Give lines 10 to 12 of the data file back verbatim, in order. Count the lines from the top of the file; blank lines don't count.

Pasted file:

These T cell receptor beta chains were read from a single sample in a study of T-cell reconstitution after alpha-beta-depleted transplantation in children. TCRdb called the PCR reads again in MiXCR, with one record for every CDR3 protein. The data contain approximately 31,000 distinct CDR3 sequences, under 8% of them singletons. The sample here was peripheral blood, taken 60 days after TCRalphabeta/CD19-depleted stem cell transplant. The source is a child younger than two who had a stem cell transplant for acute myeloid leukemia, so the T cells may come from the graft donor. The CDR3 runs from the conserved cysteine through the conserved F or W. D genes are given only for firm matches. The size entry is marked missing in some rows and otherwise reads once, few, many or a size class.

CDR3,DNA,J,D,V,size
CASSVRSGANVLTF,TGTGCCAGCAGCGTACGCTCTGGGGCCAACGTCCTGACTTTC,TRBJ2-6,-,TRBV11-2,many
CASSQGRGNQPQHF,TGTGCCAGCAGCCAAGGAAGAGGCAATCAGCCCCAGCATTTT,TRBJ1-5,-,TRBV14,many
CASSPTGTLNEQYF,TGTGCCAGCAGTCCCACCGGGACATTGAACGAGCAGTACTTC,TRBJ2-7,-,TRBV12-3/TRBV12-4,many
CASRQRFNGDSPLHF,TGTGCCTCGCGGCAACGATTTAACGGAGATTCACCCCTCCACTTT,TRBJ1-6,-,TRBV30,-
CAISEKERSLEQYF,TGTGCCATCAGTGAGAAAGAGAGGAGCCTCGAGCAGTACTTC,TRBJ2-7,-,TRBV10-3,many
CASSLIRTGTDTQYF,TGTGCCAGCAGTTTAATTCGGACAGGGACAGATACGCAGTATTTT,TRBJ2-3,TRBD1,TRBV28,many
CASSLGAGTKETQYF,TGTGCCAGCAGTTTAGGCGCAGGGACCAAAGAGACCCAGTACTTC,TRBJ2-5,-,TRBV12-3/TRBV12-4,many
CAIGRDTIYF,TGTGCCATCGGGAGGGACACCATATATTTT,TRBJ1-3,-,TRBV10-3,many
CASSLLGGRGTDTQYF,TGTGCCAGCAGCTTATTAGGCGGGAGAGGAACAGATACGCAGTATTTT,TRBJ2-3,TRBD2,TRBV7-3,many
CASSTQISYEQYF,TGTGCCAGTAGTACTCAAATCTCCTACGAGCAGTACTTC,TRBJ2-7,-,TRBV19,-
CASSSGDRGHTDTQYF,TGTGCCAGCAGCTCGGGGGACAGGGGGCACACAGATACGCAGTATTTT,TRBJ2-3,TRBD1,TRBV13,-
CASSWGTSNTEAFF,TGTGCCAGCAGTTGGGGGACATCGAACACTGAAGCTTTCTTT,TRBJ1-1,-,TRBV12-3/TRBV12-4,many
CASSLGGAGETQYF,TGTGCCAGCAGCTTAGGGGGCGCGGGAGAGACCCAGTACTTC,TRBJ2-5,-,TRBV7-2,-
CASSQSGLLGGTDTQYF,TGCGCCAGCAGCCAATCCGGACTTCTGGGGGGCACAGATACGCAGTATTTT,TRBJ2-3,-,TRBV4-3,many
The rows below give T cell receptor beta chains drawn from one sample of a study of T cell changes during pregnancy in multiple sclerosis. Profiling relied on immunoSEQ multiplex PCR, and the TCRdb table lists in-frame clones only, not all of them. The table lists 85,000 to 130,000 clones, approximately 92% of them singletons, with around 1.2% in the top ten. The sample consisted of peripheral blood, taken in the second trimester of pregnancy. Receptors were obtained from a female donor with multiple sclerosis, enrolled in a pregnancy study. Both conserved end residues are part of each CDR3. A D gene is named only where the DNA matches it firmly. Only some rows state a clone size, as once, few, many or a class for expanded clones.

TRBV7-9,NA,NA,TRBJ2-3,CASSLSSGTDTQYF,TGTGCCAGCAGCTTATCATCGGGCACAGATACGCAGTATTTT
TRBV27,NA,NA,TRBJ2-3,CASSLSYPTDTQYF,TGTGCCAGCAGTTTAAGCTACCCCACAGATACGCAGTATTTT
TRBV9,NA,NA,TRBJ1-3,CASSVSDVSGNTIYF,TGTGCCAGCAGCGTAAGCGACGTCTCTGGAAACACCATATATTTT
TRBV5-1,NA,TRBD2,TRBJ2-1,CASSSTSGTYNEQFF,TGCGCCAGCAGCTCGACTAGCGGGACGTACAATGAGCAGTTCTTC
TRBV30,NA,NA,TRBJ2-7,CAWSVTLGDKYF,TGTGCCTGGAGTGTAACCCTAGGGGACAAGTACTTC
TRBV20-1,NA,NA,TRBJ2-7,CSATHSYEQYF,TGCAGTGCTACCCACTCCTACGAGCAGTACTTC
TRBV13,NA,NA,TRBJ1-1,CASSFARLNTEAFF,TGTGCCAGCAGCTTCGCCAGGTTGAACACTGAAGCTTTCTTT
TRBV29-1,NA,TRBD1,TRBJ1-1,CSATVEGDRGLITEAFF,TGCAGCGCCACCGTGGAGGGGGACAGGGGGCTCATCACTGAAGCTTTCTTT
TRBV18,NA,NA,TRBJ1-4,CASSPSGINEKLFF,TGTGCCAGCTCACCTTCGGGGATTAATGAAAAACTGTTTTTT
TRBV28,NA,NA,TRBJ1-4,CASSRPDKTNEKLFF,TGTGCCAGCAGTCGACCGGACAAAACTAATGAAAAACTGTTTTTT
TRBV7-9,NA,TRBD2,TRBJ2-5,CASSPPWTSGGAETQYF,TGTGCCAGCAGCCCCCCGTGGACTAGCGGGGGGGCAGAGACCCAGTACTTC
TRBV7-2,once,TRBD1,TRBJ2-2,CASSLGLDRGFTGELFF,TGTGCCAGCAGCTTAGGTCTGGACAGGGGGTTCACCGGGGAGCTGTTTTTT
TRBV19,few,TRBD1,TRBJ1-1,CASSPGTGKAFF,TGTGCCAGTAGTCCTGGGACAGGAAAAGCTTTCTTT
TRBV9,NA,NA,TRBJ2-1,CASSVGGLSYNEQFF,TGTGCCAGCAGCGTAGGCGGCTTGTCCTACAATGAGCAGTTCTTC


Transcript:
CAIGRDTIYF,TGTGCCATCGGGAGGGACACCATATATTTT,TRBJ1-3,-,TRBV10-3,many
CASSLLGGRGTDTQYF,TGTGCCAGCAGCTTATTAGGCGGGAGAGGAACAGATACGCAGTATTTT,TRBJ2-3,TRBD2,TRBV7-3,many
CASSTQISYEQYF,TGTGCCAGTAGTACTCAAATCTCCTACGAGCAGTACTTC,TRBJ2-7,-,TRBV19,-